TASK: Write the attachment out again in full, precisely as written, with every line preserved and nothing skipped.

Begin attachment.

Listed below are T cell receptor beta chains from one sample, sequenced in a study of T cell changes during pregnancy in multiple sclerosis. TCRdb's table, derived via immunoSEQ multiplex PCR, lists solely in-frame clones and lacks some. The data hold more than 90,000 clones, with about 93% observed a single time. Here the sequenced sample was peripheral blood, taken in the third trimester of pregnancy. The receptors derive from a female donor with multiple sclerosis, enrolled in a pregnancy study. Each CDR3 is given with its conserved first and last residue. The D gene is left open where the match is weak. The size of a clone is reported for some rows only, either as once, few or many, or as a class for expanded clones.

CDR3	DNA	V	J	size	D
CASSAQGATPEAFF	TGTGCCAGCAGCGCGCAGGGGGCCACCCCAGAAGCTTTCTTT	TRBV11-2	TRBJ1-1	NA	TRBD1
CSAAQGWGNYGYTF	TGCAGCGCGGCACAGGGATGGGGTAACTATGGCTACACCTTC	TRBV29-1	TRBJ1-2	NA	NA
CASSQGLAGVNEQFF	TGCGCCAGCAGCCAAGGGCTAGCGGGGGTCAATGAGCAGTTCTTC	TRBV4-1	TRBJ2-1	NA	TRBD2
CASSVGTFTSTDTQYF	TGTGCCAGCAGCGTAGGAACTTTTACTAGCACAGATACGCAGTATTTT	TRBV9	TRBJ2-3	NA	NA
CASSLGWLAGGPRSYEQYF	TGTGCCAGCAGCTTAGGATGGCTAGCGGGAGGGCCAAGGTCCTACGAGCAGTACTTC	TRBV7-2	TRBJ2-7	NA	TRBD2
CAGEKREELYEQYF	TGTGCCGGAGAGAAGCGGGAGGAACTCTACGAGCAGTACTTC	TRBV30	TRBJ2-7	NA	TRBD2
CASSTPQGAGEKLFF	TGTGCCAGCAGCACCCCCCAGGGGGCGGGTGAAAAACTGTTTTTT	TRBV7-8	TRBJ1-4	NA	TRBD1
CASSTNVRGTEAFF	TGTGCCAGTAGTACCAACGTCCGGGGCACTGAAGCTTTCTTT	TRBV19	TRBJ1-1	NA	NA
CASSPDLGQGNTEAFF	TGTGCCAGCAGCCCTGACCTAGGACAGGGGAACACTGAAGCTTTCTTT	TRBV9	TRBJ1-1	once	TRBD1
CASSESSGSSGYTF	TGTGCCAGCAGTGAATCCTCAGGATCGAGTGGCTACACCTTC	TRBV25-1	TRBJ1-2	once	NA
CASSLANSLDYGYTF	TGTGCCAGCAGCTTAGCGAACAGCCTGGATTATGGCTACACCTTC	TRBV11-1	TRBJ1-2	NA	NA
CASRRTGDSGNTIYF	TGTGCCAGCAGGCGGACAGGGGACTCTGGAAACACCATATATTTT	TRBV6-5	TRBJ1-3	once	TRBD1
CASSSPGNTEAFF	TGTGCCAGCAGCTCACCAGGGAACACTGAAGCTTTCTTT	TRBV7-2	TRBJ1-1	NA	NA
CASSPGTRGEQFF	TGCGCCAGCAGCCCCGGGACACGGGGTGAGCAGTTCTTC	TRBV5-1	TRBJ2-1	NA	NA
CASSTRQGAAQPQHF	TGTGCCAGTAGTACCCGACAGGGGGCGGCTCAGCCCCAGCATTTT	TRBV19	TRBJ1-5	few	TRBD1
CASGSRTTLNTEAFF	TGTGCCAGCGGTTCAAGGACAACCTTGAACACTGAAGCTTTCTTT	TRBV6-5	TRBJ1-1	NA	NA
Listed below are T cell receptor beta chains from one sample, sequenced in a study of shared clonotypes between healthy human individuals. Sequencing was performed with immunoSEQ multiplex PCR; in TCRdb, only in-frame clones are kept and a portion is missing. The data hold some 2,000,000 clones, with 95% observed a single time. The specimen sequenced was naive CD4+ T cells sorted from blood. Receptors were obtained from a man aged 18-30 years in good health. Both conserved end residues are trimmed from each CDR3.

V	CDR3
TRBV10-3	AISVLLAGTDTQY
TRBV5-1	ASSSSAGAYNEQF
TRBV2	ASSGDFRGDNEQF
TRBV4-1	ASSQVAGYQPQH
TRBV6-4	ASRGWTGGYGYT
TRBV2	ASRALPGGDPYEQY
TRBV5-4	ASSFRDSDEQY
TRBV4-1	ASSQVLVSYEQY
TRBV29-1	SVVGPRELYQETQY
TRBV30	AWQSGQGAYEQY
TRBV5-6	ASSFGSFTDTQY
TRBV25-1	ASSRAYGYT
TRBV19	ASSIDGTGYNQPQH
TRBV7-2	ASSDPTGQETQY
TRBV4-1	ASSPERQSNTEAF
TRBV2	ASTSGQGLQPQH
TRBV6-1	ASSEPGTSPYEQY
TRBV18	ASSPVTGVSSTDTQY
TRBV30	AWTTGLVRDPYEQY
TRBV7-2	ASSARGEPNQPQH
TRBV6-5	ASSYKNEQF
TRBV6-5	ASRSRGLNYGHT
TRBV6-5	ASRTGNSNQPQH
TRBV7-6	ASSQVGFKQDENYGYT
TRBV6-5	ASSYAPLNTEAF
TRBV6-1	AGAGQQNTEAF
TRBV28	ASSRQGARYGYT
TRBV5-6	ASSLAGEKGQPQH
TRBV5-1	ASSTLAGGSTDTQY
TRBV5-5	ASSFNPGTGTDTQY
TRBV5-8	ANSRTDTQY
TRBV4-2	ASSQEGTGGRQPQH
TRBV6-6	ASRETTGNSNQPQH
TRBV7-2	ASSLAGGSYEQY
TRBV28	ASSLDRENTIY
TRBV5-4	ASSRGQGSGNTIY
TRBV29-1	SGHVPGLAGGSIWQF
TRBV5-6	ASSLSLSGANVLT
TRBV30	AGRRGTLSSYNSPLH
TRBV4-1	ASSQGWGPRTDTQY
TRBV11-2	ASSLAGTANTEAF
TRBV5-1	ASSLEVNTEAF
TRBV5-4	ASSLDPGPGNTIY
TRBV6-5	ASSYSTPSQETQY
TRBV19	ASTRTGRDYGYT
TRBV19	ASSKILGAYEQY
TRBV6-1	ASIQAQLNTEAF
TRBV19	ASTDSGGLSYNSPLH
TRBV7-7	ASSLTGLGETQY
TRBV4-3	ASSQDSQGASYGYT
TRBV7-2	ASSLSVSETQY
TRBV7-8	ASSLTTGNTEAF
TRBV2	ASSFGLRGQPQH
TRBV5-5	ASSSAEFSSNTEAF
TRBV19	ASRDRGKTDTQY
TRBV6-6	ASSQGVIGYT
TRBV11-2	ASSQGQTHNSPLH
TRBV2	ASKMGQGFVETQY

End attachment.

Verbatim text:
Listed below are T cell receptor beta chains from one sample, sequenced in a study of T cell changes during pregnancy in multiple sclerosis. TCRdb's table, derived via immunoSEQ multiplex PCR, lists solely in-frame clones and lacks some. The data hold more than 90,000 clones, with about 93% observed a single time. Here the sequenced sample was peripheral blood, taken in the third trimester of pregnancy. The receptors derive from a female donor with multiple sclerosis, enrolled in a pregnancy study. Each CDR3 is given with its conserved first and last residue. The D gene is left open where the match is weak. The size of a clone is reported for some rows only, either as once, few or many, or as a class for expanded clones.

CDR3	DNA	V	J	size	D
CASSAQGATPEAFF	TGTGCCAGCAGCGCGCAGGGGGCCACCCCAGAAGCTTTCTTT	TRBV11-2	TRBJ1-1	NA	TRBD1
CSAAQGWGNYGYTF	TGCAGCGCGGCACAGGGATGGGGTAACTATGGCTACACCTTC	TRBV29-1	TRBJ1-2	NA	NA
CASSQGLAGVNEQFF	TGCGCCAGCAGCCAAGGGCTAGCGGGGGTCAATGAGCAGTTCTTC	TRBV4-1	TRBJ2-1	NA	TRBD2
CASSVGTFTSTDTQYF	TGTGCCAGCAGCGTAGGAACTTTTACTAGCACAGATACGCAGTATTTT	TRBV9	TRBJ2-3	NA	NA
CASSLGWLAGGPRSYEQYF	TGTGCCAGCAGCTTAGGATGGCTAGCGGGAGGGCCAAGGTCCTACGAGCAGTACTTC	TRBV7-2	TRBJ2-7	NA	TRBD2
CAGEKREELYEQYF	TGTGCCGGAGAGAAGCGGGAGGAACTCTACGAGCAGTACTTC	TRBV30	TRBJ2-7	NA	TRBD2
CASSTPQGAGEKLFF	TGTGCCAGCAGCACCCCCCAGGGGGCGGGTGAAAAACTGTTTTTT	TRBV7-8	TRBJ1-4	NA	TRBD1
CASSTNVRGTEAFF	TGTGCCAGTAGTACCAACGTCCGGGGCACTGAAGCTTTCTTT	TRBV19	TRBJ1-1	NA	NA
CASSPDLGQGNTEAFF	TGTGCCAGCAGCCCTGACCTAGGACAGGGGAACACTGAAGCTTTCTTT	TRBV9	TRBJ1-1	once	TRBD1
CASSESSGSSGYTF	TGTGCCAGCAGTGAATCCTCAGGATCGAGTGGCTACACCTTC	TRBV25-1	TRBJ1-2	once	NA
CASSLANSLDYGYTF	TGTGCCAGCAGCTTAGCGAACAGCCTGGATTATGGCTACACCTTC	TRBV11-1	TRBJ1-2	NA	NA
CASRRTGDSGNTIYF	TGTGCCAGCAGGCGGACAGGGGACTCTGGAAACACCATATATTTT	TRBV6-5	TRBJ1-3	once	TRBD1
CASSSPGNTEAFF	TGTGCCAGCAGCTCACCAGGGAACACTGAAGCTTTCTTT	TRBV7-2	TRBJ1-1	NA	NA
CASSPGTRGEQFF	TGCGCCAGCAGCCCCGGGACACGGGGTGAGCAGTTCTTC	TRBV5-1	TRBJ2-1	NA	NA
CASSTRQGAAQPQHF	TGTGCCAGTAGTACCCGACAGGGGGCGGCTCAGCCCCAGCATTTT	TRBV19	TRBJ1-5	few	TRBD1
CASGSRTTLNTEAFF	TGTGCCAGCGGTTCAAGGACAACCTTGAACACTGAAGCTTTCTTT	TRBV6-5	TRBJ1-1	NA	NA
Listed below are T cell receptor beta chains from one sample, sequenced in a study of shared clonotypes between healthy human individuals. Sequencing was performed with immunoSEQ multiplex PCR; in TCRdb, only in-frame clones are kept and a portion is missing. The data hold some 2,000,000 clones, with 95% observed a single time. The specimen sequenced was naive CD4+ T cells sorted from blood. Receptors were obtained from a man aged 18-30 years in good health. Both conserved end residues are trimmed from each CDR3.

V	CDR3
TRBV10-3	AISVLLAGTDTQY
TRBV5-1	ASSSSAGAYNEQF
TRBV2	ASSGDFRGDNEQF
TRBV4-1	ASSQVAGYQPQH
TRBV6-4	ASRGWTGGYGYT
TRBV2	ASRALPGGDPYEQY
TRBV5-4	ASSFRDSDEQY
TRBV4-1	ASSQVLVSYEQY
TRBV29-1	SVVGPRELYQETQY
TRBV30	AWQSGQGAYEQY
TRBV5-6	ASSFGSFTDTQY
TRBV25-1	ASSRAYGYT
TRBV19	ASSIDGTGYNQPQH
TRBV7-2	ASSDPTGQETQY
TRBV4-1	ASSPERQSNTEAF
TRBV2	ASTSGQGLQPQH
TRBV6-1	ASSEPGTSPYEQY
TRBV18	ASSPVTGVSSTDTQY
TRBV30	AWTTGLVRDPYEQY
TRBV7-2	ASSARGEPNQPQH
TRBV6-5	ASSYKNEQF
TRBV6-5	ASRSRGLNYGHT
TRBV6-5	ASRTGNSNQPQH
TRBV7-6	ASSQVGFKQDENYGYT
TRBV6-5	ASSYAPLNTEAF
TRBV6-1	AGAGQQNTEAF
TRBV28	ASSRQGARYGYT
TRBV5-6	ASSLAGEKGQPQH
TRBV5-1	ASSTLAGGSTDTQY
TRBV5-5	ASSFNPGTGTDTQY
TRBV5-8	ANSRTDTQY
TRBV4-2	ASSQEGTGGRQPQH
TRBV6-6	ASRETTGNSNQPQH
TRBV7-2	ASSLAGGSYEQY
TRBV28	ASSLDRENTIY
TRBV5-4	ASSRGQGSGNTIY
TRBV29-1	SGHVPGLAGGSIWQF
TRBV5-6	ASSLSLSGANVLT
TRBV30	AGRRGTLSSYNSPLH
TRBV4-1	ASSQGWGPRTDTQY
TRBV11-2	ASSLAGTANTEAF
TRBV5-1	ASSLEVNTEAF
TRBV5-4	ASSLDPGPGNTIY
TRBV6-5	ASSYSTPSQETQY
TRBV19	ASTRTGRDYGYT
TRBV19	ASSKILGAYEQY
TRBV6-1	ASIQAQLNTEAF
TRBV19	ASTDSGGLSYNSPLH
TRBV7-7	ASSLTGLGETQY
TRBV4-3	ASSQDSQGASYGYT
TRBV7-2	ASSLSVSETQY
TRBV7-8	ASSLTTGNTEAF
TRBV2	ASSFGLRGQPQH
TRBV5-5	ASSSAEFSSNTEAF
TRBV19	ASRDRGKTDTQY
TRBV6-6	ASSQGVIGYT
TRBV11-2	ASSQGQTHNSPLH
TRBV2	ASKMGQGFVETQY